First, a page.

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The Good Life: Documentary Finds True Happiness In The Shire

By Nichole Dupont

The longer we live, the more essential it is to continue to drink from the elusive goblet of happiness. But where does the elixir come from? Documentary filmmaker Pamela Tanner Boll (executive producer of “Born into Brothels” and director of “Who Does She Think She Is?”) may have found the answer right in our own backyard. “A Small, Good Thing,” her most recent endeavor, chronicles the life of six very different folks living in the Berkshires who have ‘gone rogue’ from the American dream in order to live the best life possible.

“I’m a slow filmmaker,” Boll [right] laughs. “It took me about two years spending time with the questions. What makes a good life? How can we live in a way that doesn’t destroy the earth? I have travelled an awful lot and I wanted to do a small film that was local.”

Jen and Peter Salinetti of Woven Roots Farm.

“A Small, Good Thing” is returning to its Berkshire roots on Sunday, May 31 as part of the tenth anniversary of the Berkshire International Film Festival at the Mahaiwe in Great Barrington. The film has already won Best Indie Documentary at the Boston International Film Festival and will no doubt continue to receive accolades for its simple, powerful message.

Happy 10th BIFF Day
   


Hitting double digits is always a big deal. The Berkshire International Film Festival is celebrating its decade marker from humble beginnings. It began as a two-day, one-room marathon of screenings at the Triplex in Great Barrington. Nowadays, it is a witty, star-studded staple on the region’s cultural roster. According to Kelley Vickery, BIFF’s founder and executive director, the festival “first opened on a warm Spring evening in May with the film ‘A Prairie Home Companion.’”

“That weekend, BIFF showcased 40 premieres of independent films over a two-day weekend,” she writes in a welcome letter. “The Mahaiwe was not open, the Beacon was not open, the Triplex had not built the Screening Room and Deval Patrick was running for governor!”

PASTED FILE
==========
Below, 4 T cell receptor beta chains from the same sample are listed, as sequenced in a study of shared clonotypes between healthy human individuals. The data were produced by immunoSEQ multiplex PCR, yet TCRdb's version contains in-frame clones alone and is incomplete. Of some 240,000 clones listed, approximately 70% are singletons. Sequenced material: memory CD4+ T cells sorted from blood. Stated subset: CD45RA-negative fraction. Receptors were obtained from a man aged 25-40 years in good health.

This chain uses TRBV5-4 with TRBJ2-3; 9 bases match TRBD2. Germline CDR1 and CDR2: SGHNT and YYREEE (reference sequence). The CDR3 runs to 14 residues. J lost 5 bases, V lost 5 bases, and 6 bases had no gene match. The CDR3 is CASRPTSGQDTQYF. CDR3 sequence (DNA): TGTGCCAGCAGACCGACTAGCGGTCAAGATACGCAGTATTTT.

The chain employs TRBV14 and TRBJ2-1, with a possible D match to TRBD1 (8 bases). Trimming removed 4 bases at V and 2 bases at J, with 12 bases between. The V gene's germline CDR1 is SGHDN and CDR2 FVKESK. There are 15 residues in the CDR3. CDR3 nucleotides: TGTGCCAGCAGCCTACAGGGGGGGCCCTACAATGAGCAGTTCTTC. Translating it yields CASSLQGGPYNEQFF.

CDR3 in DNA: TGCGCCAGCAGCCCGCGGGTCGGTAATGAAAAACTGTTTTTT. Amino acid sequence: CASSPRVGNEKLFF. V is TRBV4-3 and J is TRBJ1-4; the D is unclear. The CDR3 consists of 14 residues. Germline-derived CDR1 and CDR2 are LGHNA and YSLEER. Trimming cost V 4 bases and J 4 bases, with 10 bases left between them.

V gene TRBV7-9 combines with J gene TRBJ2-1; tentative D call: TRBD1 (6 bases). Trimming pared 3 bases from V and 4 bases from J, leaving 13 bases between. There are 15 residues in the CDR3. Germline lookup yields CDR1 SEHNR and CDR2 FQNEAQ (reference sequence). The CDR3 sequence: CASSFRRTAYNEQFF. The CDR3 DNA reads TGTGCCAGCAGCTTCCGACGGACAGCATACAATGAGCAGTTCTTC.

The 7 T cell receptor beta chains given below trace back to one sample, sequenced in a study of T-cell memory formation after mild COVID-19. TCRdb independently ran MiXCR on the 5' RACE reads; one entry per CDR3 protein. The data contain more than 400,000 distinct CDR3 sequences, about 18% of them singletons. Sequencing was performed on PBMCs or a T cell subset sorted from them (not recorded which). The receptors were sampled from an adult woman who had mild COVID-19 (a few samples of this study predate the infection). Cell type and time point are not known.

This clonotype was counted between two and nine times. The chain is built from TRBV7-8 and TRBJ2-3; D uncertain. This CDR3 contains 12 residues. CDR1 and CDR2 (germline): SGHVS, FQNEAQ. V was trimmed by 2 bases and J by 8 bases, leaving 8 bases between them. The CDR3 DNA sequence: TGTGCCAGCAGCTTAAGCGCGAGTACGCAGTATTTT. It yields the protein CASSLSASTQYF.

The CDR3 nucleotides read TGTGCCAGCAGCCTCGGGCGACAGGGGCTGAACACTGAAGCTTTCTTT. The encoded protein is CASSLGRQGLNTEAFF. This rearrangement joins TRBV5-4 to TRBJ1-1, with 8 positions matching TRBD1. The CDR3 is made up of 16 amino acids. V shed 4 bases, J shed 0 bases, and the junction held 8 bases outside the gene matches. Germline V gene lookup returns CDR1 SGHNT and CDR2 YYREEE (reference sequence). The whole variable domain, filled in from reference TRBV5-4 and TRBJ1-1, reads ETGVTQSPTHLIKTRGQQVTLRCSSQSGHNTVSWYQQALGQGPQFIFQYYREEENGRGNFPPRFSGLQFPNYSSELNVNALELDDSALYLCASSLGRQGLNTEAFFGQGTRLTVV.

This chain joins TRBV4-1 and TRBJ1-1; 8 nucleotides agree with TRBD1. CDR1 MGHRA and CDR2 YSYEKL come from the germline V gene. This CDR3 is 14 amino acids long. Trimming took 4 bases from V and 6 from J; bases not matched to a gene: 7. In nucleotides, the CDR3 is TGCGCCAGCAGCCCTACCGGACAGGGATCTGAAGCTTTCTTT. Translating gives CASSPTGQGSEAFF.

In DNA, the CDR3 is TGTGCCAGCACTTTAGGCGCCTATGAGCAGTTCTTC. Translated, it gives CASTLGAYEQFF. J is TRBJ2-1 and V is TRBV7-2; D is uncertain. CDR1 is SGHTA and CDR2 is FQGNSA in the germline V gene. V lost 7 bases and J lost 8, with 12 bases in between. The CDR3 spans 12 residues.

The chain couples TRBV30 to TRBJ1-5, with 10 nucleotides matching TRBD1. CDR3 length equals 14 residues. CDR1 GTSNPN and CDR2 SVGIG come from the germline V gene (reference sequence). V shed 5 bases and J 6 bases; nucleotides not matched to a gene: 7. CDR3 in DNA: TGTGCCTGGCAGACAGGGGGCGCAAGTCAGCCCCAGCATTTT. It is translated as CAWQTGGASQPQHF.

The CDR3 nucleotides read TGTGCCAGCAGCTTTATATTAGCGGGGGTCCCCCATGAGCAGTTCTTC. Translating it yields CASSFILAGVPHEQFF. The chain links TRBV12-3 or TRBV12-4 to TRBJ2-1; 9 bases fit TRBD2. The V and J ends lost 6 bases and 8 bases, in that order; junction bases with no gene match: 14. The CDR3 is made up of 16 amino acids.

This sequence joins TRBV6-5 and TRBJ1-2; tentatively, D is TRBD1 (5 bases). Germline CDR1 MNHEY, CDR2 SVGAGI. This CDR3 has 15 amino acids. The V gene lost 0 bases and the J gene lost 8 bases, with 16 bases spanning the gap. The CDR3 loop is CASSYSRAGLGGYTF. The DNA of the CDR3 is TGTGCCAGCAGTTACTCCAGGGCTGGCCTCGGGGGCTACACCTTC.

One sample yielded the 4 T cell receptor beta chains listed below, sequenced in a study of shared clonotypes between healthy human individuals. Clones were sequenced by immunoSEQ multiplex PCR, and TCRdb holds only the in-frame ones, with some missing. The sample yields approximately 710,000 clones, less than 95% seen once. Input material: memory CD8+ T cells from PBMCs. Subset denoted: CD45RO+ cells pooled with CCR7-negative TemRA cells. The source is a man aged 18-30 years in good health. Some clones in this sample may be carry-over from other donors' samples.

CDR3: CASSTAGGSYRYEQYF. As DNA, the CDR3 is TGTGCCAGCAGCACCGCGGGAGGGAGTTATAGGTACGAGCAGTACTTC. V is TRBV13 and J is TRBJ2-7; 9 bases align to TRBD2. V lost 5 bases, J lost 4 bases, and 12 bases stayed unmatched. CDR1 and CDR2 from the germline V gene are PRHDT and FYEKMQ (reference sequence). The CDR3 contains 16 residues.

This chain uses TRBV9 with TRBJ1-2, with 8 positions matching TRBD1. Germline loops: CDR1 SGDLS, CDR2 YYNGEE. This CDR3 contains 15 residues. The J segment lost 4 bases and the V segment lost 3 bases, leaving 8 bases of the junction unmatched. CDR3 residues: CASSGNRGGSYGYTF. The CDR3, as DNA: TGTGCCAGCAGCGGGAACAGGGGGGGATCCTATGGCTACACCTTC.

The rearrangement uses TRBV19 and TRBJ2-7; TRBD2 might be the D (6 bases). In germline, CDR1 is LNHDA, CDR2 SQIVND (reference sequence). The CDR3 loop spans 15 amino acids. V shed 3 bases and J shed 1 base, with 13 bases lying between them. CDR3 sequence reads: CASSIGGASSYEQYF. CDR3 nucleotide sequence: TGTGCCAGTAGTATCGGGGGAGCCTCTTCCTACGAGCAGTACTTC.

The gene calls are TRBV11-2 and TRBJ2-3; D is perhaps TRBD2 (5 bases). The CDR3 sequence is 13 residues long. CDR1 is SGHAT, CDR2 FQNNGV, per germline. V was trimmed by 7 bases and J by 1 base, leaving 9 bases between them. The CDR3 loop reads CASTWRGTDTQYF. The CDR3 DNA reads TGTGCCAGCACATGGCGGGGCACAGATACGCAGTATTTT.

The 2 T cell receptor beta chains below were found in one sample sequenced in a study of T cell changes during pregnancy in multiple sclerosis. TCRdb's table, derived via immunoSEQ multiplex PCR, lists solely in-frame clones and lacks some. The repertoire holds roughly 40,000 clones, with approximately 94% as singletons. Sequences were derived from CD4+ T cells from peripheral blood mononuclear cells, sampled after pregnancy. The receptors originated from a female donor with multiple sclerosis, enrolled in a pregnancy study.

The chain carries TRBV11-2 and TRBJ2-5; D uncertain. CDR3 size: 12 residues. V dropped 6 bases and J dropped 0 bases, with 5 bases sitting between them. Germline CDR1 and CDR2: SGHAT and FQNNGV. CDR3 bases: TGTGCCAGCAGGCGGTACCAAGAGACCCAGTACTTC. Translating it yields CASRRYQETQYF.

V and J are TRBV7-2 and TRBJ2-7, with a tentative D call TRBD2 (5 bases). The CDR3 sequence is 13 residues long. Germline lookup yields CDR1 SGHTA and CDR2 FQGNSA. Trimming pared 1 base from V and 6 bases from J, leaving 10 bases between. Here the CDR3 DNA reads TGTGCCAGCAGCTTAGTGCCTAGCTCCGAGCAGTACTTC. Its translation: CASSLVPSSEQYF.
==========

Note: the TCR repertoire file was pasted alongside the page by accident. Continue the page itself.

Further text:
Since then, the festival has morphed into a multi-venue movie extravaganza, now stretching into four very full days of documentaries, indie newbies, poignant shorts and rare Q&A opportunities with directors, actors, writers, producers and activists. BIFF also extends beyond its “regular”’ season and sponsors/hosts/inspires a year-round cornucopia of screenings running the gamut from docudrama to notable shorts. Recently, Muriel Hemingway was in town to talk about the stigma of suicide after a screening of “Running from Crazy.”

There is always something going on at BIFF. The 10th anniversary main event, from May 28-31, promises to be an international fanfare with film premieres hailing from California to Kyrgyzstan. And of course, BIFF always takes pride in presenting local talent, so there will be a selection of familiar (famous) faces onscreen and in the flesh. The parties, too, have multiplied, taking on a life of their own, and we at Rural Intelligence have been honored to document those events through the years.


So, what does it take to live a good life? According to the film and the people in it, fulfillment requires some simple, yet not-so-simple elements; having a relationship with nature, being part of a community and the old Shakespeare adage of being true to oneself. Not necessarily in that order, says Boll, but certainly each with the same magnitude.

“The whole film comes down to compassion, about living a compassionate life,” says Boll. “All of these characters have had to learn that we are not here alone.”